Another day, another celeb hair color change.

It seems like every time a star dyes their locks, we have another news story. Sure, it's fascinating to see who will step out of their comfort zone, but, more importantly, it provides us plenty of inspiration for our next look.

Lately, we've seen a crop of stars opt for bold, colorful coifs that beauty bloggers have endearingly dubbed unicorn hair. But it wasn't always purple ombre and pink tips. In decades past, hair coloring was a lot more subtle…and taboo. Keep reading to find out more!

ESC, History of Hair Color

In an attempt to produce a remedy for malaria, an English professor named William Henry Perkin created the first synthesized dye (mauve, of all colors) out of coal tar and changed the textile industry forever. From Perkin's findings, August Wilhelm von Hofmann derived para-phenylenediamine, or PPD, which is the basis for many hair dyes in modern times.

You may not be familiar with the name "Aureole," but we're pretty sure you know "L'Oréal." French chemist Eugene Schueller was the first to bottle up commercial hair dye, which was first called Aureole and then changed to the latter—it's here that you have a beauty conglomerate in the making.

As time went on, formulas advanced. In the states, a chemist named Lawrence Gelb, under the brand Clairol, produced a dye that would access the hair shaft, creating a longer-lasting effect.

ESC, History of Hair Color

Gelb's brand appealed to the masses with Miss Clairol Hair Color Bath, a new hair lightening product absent of harmful ingredients (read: no more hydrogen peroxide!) women could discreetly use every day.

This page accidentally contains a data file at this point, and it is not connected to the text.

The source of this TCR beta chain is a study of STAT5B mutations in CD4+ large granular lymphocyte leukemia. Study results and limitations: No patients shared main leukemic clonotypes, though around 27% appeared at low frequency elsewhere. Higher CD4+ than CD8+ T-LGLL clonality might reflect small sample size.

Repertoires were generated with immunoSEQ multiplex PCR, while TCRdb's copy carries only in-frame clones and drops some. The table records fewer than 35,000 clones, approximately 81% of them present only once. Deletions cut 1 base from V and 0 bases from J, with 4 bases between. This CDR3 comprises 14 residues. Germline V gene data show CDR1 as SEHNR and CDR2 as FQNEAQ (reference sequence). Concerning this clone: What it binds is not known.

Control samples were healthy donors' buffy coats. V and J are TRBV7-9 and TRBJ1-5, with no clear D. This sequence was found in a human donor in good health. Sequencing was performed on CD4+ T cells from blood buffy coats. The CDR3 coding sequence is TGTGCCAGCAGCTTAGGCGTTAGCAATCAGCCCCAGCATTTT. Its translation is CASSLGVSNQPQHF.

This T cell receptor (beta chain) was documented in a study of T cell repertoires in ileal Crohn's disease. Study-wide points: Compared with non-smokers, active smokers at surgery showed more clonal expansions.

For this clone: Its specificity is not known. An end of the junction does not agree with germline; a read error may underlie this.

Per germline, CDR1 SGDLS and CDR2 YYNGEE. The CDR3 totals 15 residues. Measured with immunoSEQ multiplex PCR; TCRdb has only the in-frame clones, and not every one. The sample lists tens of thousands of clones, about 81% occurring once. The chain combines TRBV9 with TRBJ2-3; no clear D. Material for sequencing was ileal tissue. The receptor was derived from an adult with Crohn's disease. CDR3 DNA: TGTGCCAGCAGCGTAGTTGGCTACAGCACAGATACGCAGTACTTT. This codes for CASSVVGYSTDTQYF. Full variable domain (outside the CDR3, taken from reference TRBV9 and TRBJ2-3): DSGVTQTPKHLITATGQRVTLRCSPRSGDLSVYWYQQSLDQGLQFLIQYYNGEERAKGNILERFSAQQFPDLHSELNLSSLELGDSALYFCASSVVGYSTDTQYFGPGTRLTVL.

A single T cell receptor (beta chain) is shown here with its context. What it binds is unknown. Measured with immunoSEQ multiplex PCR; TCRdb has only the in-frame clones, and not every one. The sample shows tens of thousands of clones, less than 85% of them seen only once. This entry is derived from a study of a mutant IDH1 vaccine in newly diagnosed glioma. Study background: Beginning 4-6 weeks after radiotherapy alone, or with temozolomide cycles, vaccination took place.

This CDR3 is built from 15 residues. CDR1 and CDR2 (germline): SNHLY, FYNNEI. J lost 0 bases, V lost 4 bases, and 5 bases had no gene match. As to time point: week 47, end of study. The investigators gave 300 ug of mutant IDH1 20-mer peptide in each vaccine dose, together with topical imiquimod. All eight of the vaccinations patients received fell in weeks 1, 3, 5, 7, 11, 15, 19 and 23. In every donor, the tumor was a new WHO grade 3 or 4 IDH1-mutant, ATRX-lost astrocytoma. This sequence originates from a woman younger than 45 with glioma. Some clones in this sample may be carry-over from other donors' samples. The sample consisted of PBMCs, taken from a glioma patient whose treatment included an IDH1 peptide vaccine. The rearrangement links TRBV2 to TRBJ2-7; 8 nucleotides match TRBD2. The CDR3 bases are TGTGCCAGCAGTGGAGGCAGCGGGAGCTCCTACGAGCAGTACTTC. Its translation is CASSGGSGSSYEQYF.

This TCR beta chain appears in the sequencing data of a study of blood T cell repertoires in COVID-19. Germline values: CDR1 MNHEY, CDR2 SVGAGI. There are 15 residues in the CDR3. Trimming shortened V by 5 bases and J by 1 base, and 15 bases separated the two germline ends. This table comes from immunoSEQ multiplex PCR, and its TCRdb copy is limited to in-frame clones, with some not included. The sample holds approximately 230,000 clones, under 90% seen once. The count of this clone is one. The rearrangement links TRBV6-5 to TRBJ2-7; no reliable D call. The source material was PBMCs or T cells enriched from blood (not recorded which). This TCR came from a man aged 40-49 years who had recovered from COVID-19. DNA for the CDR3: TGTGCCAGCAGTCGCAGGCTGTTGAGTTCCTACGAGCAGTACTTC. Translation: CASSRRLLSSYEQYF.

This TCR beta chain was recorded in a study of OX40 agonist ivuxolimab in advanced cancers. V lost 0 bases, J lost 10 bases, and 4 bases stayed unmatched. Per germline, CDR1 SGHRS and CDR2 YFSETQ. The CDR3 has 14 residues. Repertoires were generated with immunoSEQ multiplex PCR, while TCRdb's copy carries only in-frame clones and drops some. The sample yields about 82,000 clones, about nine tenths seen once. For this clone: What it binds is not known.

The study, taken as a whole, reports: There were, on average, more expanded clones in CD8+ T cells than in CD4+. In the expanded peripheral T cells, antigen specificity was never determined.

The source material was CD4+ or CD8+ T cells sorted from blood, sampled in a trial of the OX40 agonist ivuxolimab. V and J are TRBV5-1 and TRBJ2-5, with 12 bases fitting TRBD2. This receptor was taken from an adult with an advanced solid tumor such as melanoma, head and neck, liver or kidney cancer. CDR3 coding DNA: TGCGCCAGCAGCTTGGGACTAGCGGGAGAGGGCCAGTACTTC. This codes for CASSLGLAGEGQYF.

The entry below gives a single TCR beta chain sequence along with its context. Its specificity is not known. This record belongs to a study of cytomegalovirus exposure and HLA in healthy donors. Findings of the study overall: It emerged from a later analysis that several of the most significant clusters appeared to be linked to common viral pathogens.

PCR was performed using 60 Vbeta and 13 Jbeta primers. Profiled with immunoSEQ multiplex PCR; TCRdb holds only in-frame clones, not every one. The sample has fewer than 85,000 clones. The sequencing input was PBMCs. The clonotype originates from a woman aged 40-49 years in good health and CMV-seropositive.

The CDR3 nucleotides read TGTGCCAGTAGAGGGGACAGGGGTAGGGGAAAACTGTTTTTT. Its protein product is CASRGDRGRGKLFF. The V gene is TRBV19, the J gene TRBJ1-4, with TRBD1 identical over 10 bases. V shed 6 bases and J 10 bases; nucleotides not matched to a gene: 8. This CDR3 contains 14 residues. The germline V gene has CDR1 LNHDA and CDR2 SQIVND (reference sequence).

Public sentiments began to change, encouraging acceptance of openly using hair coloring product. Ad slogans like L'Oréal's "Because I'm worth it" showed a change in attitude toward outward beauty.

ESC, History of Hair Color

During the beauty industry boom of the ‘80s, many brands tapped Hollywood's biggest names to endorse their products, which was smart considering celebs, like Cybil Shepherd, provided hair inspiration for many in mainstream America.

The hair coloring inspiration ran the gamut in the ‘90s, with punk and rock influences (where unicorn hair first originated) mixing in with the popular coloring trend of highlights.

Today, hair dye products make up a large percentage of the beauty industry's revenue. "An estimated 70 percent of women in the U.S. use hair-coloring products," according to The Atlantic. With celebs like Katy Perry and Emma Stone, who love to surprise us with their drastic hue changes, and the pastel movement going strong, it seems like experimenting with hair color will surely be an ongoing trend.

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